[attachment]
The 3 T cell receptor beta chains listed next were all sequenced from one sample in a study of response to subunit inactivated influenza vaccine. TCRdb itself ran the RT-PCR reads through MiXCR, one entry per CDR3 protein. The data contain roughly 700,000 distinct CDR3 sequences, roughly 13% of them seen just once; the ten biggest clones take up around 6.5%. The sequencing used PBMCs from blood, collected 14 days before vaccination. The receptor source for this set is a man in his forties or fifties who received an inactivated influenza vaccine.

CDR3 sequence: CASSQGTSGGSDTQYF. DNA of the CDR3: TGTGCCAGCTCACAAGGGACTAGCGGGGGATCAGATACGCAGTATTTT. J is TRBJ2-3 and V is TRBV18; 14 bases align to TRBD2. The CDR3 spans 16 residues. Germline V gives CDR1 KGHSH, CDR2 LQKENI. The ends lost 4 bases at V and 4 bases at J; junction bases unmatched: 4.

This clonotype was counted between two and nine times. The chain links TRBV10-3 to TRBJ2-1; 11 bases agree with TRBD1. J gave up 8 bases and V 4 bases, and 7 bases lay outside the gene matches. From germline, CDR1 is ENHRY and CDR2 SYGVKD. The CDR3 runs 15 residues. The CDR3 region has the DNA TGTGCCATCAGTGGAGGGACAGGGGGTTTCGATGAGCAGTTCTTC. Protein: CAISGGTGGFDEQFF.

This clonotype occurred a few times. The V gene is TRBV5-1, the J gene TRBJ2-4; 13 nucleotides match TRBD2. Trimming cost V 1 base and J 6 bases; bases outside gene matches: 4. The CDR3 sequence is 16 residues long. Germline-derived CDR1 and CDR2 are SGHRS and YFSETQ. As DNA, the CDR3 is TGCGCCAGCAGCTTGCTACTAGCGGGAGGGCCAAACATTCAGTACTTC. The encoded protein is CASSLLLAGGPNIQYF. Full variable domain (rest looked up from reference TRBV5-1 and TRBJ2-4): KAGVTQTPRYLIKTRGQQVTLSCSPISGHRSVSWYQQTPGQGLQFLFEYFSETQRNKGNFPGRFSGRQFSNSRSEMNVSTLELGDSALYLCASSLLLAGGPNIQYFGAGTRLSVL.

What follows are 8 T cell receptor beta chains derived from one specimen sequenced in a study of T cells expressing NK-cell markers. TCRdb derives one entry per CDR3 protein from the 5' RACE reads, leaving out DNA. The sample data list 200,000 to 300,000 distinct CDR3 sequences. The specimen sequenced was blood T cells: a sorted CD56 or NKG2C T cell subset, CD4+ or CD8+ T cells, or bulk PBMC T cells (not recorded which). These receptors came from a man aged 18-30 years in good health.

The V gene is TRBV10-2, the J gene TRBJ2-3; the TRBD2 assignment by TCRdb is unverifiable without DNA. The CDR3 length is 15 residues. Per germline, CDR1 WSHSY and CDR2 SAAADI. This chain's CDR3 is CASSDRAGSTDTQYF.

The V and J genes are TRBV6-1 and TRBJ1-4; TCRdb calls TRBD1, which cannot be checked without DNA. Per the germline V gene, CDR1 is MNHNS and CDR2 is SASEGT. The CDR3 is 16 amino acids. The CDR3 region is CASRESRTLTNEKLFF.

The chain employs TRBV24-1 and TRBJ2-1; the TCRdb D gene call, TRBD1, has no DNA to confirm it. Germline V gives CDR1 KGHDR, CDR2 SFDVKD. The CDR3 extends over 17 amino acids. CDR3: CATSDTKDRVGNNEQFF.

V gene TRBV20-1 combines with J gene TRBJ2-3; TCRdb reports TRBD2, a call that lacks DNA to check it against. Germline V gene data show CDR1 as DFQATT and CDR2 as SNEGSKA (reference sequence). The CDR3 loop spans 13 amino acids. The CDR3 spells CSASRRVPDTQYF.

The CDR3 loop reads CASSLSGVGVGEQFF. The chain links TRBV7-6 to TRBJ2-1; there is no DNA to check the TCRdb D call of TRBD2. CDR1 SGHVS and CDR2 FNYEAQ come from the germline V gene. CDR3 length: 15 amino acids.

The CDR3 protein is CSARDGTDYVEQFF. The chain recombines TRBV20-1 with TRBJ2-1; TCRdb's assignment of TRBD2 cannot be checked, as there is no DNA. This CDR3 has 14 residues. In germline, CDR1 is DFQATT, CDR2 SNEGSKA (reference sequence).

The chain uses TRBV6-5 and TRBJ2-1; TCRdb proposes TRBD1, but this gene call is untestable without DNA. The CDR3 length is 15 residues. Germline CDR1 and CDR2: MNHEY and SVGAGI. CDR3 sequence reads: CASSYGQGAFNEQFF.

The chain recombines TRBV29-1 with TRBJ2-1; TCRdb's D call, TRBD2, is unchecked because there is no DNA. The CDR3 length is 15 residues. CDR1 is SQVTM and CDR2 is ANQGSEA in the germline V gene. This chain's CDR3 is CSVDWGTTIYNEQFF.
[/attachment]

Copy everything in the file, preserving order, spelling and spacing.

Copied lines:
The 3 T cell receptor beta chains listed next were all sequenced from one sample in a study of response to subunit inactivated influenza vaccine. TCRdb itself ran the RT-PCR reads through MiXCR, one entry per CDR3 protein. The data contain roughly 700,000 distinct CDR3 sequences, roughly 13% of them seen just once; the ten biggest clones take up around 6.5%. The sequencing used PBMCs from blood, collected 14 days before vaccination. The receptor source for this set is a man in his forties or fifties who received an inactivated influenza vaccine.

CDR3 sequence: CASSQGTSGGSDTQYF. DNA of the CDR3: TGTGCCAGCTCACAAGGGACTAGCGGGGGATCAGATACGCAGTATTTT. J is TRBJ2-3 and V is TRBV18; 14 bases align to TRBD2. The CDR3 spans 16 residues. Germline V gives CDR1 KGHSH, CDR2 LQKENI. The ends lost 4 bases at V and 4 bases at J; junction bases unmatched: 4.

This clonotype was counted between two and nine times. The chain links TRBV10-3 to TRBJ2-1; 11 bases agree with TRBD1. J gave up 8 bases and V 4 bases, and 7 bases lay outside the gene matches. From germline, CDR1 is ENHRY and CDR2 SYGVKD. The CDR3 runs 15 residues. The CDR3 region has the DNA TGTGCCATCAGTGGAGGGACAGGGGGTTTCGATGAGCAGTTCTTC. Protein: CAISGGTGGFDEQFF.

This clonotype occurred a few times. The V gene is TRBV5-1, the J gene TRBJ2-4; 13 nucleotides match TRBD2. Trimming cost V 1 base and J 6 bases; bases outside gene matches: 4. The CDR3 sequence is 16 residues long. Germline-derived CDR1 and CDR2 are SGHRS and YFSETQ. As DNA, the CDR3 is TGCGCCAGCAGCTTGCTACTAGCGGGAGGGCCAAACATTCAGTACTTC. The encoded protein is CASSLLLAGGPNIQYF. Full variable domain (rest looked up from reference TRBV5-1 and TRBJ2-4): KAGVTQTPRYLIKTRGQQVTLSCSPISGHRSVSWYQQTPGQGLQFLFEYFSETQRNKGNFPGRFSGRQFSNSRSEMNVSTLELGDSALYLCASSLLLAGGPNIQYFGAGTRLSVL.

What follows are 8 T cell receptor beta chains derived from one specimen sequenced in a study of T cells expressing NK-cell markers. TCRdb derives one entry per CDR3 protein from the 5' RACE reads, leaving out DNA. The sample data list 200,000 to 300,000 distinct CDR3 sequences. The specimen sequenced was blood T cells: a sorted CD56 or NKG2C T cell subset, CD4+ or CD8+ T cells, or bulk PBMC T cells (not recorded which). These receptors came from a man aged 18-30 years in good health.

The V gene is TRBV10-2, the J gene TRBJ2-3; the TRBD2 assignment by TCRdb is unverifiable without DNA. The CDR3 length is 15 residues. Per germline, CDR1 WSHSY and CDR2 SAAADI. This chain's CDR3 is CASSDRAGSTDTQYF.

The V and J genes are TRBV6-1 and TRBJ1-4; TCRdb calls TRBD1, which cannot be checked without DNA. Per the germline V gene, CDR1 is MNHNS and CDR2 is SASEGT. The CDR3 is 16 amino acids. The CDR3 region is CASRESRTLTNEKLFF.

The chain employs TRBV24-1 and TRBJ2-1; the TCRdb D gene call, TRBD1, has no DNA to confirm it. Germline V gives CDR1 KGHDR, CDR2 SFDVKD. The CDR3 extends over 17 amino acids. CDR3: CATSDTKDRVGNNEQFF.

V gene TRBV20-1 combines with J gene TRBJ2-3; TCRdb reports TRBD2, a call that lacks DNA to check it against. Germline V gene data show CDR1 as DFQATT and CDR2 as SNEGSKA (reference sequence). The CDR3 loop spans 13 amino acids. The CDR3 spells CSASRRVPDTQYF.

The CDR3 loop reads CASSLSGVGVGEQFF. The chain links TRBV7-6 to TRBJ2-1; there is no DNA to check the TCRdb D call of TRBD2. CDR1 SGHVS and CDR2 FNYEAQ come from the germline V gene. CDR3 length: 15 amino acids.

The CDR3 protein is CSARDGTDYVEQFF. The chain recombines TRBV20-1 with TRBJ2-1; TCRdb's assignment of TRBD2 cannot be checked, as there is no DNA. This CDR3 has 14 residues. In germline, CDR1 is DFQATT, CDR2 SNEGSKA (reference sequence).

The chain uses TRBV6-5 and TRBJ2-1; TCRdb proposes TRBD1, but this gene call is untestable without DNA. The CDR3 length is 15 residues. Germline CDR1 and CDR2: MNHEY and SVGAGI. CDR3 sequence reads: CASSYGQGAFNEQFF.

The chain recombines TRBV29-1 with TRBJ2-1; TCRdb's D call, TRBD2, is unchecked because there is no DNA. The CDR3 length is 15 residues. CDR1 is SQVTM and CDR2 is ANQGSEA in the germline V gene. This chain's CDR3 is CSVDWGTTIYNEQFF.